I should have joined General Negley at 7 a. m. had Colonel King moved with more promptness.
I am, colonel, very respectfully, your obedient servant,
J. M. BRANNAN,
Lieutenant Colonel GEORGE E. FLYNT,
Assistant Adjutant-General, and Chief of Staff.
HDQRS. THIRD DIVISION, 14TH ARMY CORPS, Near Chattanooga, Tenn., September 29, 1863.
COLONEL: I have the honor to forward, for the information of the major-general commanding, the following report of the part taken by my division (Third, Fourteenth Army Corps) during the engagement of the 19th and 20th September, 1863, on Chickamauga Creek. In accordance with orders I struck the camp of my division at Gower's Ford, Chickamauga Creek, at about 5 p. m. on the 18th instant, and advanced by the Chattanooga road to the junction of the La Fayette road about 3 miles above Crawfish Spring, whence, taking the latter road, I arrived by daylight at a point about 2 1/2 miles distant from its junction with the Chattanooga road. I was much retarded in this march, which continued during the entire night, by the delay of the Twenty-first Corps in getting into position, having frequently to halt for a considerable time to enable portions of that command to come up from the rear of my column.
On arriving at a point on the La Fayette road known as Kelly's house, I received orders from Major-General Thomas to capture, if possible, a rebel force represented by Colonel Dan. McCook to be a brigade cut off on the west side of the Chickamauga Creek; failing in this, to drive it across the creek. In obedience to these instructions, I advanced the Second Brigade of my division (Colonel John T. Croxton, Fourth Regiment, Kentucky Volunteer Infantry, commanding) by the Reed's Bridge road toward the rebel left, while the remaining brigades of my command advanced by the Daffron's Ford road to strike the supposed right of the enemy's position.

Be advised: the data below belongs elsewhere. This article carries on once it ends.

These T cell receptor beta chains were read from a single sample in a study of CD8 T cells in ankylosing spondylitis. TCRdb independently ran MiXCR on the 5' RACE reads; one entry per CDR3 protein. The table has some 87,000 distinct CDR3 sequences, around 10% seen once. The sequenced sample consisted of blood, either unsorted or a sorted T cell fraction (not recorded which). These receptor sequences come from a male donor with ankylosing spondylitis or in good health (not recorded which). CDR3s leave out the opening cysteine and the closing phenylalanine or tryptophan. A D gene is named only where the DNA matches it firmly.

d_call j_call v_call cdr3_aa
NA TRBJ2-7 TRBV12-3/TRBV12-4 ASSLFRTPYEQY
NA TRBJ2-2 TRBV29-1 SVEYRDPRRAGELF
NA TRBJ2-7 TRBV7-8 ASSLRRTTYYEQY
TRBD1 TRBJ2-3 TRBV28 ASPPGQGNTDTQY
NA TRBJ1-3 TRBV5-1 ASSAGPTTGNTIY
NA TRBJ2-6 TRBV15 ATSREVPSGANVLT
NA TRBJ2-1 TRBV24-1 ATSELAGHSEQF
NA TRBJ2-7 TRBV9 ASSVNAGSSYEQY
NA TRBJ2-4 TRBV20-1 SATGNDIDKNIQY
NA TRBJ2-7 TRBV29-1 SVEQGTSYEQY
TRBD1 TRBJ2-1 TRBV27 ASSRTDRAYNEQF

Shortly after 7 a. m. on the 19th instant the Second Brigade, having advanced about three-quarters of a mile toward the Chickamauga, came upon a strong force of the enemy, consisting of two divisions instead of the supposed brigade, who made a furious attack, repulsing Colonel Croxton's first advance. The rebels following this up with a much superior force, a desperate conflict ensued, Colonel Croxton maintaining his ground with great determination, and though suffering considerable loss, refusing to yield his position to the most furious efforts of the rebels. At this point Colonel Carroll, Tenth Regiment Indiana Volunteer Infantry, fell mortally wounded, while gallantly leading his regiment, and Lieutenant Colonel P. B. Hunt, commanding Fourth Kentucky Volunteer Infantry, was carried from the field in a scarcely less precarious condition. On Colonel Hunt being wounded, I sent Major R. M. Kelly, division inspector, at his own request, to command the Fourth Kentucky, which he did that day and the following in the most gallant manner.
I here re-enforced Colonel Croxton with the Thirty-first Ohio Volunteer Infantry (Lieutenant-Colonel Lister commanding) from the left, being the only force available.